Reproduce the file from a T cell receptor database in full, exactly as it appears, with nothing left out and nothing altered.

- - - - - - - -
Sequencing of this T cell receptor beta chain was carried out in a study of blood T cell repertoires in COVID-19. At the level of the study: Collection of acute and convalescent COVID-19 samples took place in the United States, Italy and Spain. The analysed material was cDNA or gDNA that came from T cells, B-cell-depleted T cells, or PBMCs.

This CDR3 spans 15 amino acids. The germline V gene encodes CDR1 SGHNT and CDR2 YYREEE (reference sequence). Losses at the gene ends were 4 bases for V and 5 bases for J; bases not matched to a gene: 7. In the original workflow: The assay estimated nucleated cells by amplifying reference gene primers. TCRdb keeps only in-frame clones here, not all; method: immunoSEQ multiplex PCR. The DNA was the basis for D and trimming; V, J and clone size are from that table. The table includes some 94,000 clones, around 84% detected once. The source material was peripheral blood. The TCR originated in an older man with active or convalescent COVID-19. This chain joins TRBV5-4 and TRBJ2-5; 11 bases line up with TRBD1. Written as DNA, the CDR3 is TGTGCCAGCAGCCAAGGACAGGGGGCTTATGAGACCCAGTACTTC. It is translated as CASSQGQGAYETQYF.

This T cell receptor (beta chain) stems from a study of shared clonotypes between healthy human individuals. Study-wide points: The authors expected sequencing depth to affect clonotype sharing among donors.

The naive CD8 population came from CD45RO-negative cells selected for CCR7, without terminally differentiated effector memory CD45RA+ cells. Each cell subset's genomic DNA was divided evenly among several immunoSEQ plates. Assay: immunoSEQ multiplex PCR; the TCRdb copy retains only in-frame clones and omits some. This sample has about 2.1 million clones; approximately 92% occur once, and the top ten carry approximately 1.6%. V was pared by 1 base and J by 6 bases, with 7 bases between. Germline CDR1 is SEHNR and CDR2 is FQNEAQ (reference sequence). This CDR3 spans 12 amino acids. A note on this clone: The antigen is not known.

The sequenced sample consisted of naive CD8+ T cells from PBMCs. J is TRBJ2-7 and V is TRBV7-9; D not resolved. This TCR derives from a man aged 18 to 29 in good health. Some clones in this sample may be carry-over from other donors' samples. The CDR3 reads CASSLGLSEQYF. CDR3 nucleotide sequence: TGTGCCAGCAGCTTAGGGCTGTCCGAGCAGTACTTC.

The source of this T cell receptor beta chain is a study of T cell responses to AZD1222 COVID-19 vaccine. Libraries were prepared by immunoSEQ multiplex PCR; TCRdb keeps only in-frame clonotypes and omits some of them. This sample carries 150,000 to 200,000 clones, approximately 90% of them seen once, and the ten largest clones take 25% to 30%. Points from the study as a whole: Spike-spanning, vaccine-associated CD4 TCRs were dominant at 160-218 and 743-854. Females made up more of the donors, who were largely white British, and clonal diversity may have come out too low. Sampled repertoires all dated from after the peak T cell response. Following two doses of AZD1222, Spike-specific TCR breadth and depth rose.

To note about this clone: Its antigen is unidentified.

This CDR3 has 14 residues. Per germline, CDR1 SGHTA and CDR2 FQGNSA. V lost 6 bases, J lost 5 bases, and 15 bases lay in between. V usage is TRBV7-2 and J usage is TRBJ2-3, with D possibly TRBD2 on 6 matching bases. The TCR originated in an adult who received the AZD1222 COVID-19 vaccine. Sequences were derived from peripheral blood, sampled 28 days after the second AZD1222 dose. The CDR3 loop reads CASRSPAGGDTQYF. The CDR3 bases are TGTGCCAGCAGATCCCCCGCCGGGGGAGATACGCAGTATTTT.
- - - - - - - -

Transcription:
Sequencing of this T cell receptor beta chain was carried out in a study of blood T cell repertoires in COVID-19. At the level of the study: Collection of acute and convalescent COVID-19 samples took place in the United States, Italy and Spain. The analysed material was cDNA or gDNA that came from T cells, B-cell-depleted T cells, or PBMCs.

This CDR3 spans 15 amino acids. The germline V gene encodes CDR1 SGHNT and CDR2 YYREEE (reference sequence). Losses at the gene ends were 4 bases for V and 5 bases for J; bases not matched to a gene: 7. In the original workflow: The assay estimated nucleated cells by amplifying reference gene primers. TCRdb keeps only in-frame clones here, not all; method: immunoSEQ multiplex PCR. The DNA was the basis for D and trimming; V, J and clone size are from that table. The table includes some 94,000 clones, around 84% detected once. The source material was peripheral blood. The TCR originated in an older man with active or convalescent COVID-19. This chain joins TRBV5-4 and TRBJ2-5; 11 bases line up with TRBD1. Written as DNA, the CDR3 is TGTGCCAGCAGCCAAGGACAGGGGGCTTATGAGACCCAGTACTTC. It is translated as CASSQGQGAYETQYF.

This T cell receptor (beta chain) stems from a study of shared clonotypes between healthy human individuals. Study-wide points: The authors expected sequencing depth to affect clonotype sharing among donors.

The naive CD8 population came from CD45RO-negative cells selected for CCR7, without terminally differentiated effector memory CD45RA+ cells. Each cell subset's genomic DNA was divided evenly among several immunoSEQ plates. Assay: immunoSEQ multiplex PCR; the TCRdb copy retains only in-frame clones and omits some. This sample has about 2.1 million clones; approximately 92% occur once, and the top ten carry approximately 1.6%. V was pared by 1 base and J by 6 bases, with 7 bases between. Germline CDR1 is SEHNR and CDR2 is FQNEAQ (reference sequence). This CDR3 spans 12 amino acids. A note on this clone: The antigen is not known.

The sequenced sample consisted of naive CD8+ T cells from PBMCs. J is TRBJ2-7 and V is TRBV7-9; D not resolved. This TCR derives from a man aged 18 to 29 in good health. Some clones in this sample may be carry-over from other donors' samples. The CDR3 reads CASSLGLSEQYF. CDR3 nucleotide sequence: TGTGCCAGCAGCTTAGGGCTGTCCGAGCAGTACTTC.

The source of this T cell receptor beta chain is a study of T cell responses to AZD1222 COVID-19 vaccine. Libraries were prepared by immunoSEQ multiplex PCR; TCRdb keeps only in-frame clonotypes and omits some of them. This sample carries 150,000 to 200,000 clones, approximately 90% of them seen once, and the ten largest clones take 25% to 30%. Points from the study as a whole: Spike-spanning, vaccine-associated CD4 TCRs were dominant at 160-218 and 743-854. Females made up more of the donors, who were largely white British, and clonal diversity may have come out too low. Sampled repertoires all dated from after the peak T cell response. Following two doses of AZD1222, Spike-specific TCR breadth and depth rose.

To note about this clone: Its antigen is unidentified.

This CDR3 has 14 residues. Per germline, CDR1 SGHTA and CDR2 FQGNSA. V lost 6 bases, J lost 5 bases, and 15 bases lay in between. V usage is TRBV7-2 and J usage is TRBJ2-3, with D possibly TRBD2 on 6 matching bases. The TCR originated in an adult who received the AZD1222 COVID-19 vaccine. Sequences were derived from peripheral blood, sampled 28 days after the second AZD1222 dose. The CDR3 loop reads CASRSPAGGDTQYF. The CDR3 bases are TGTGCCAGCAGATCCCCCGCCGGGGGAGATACGCAGTATTTT.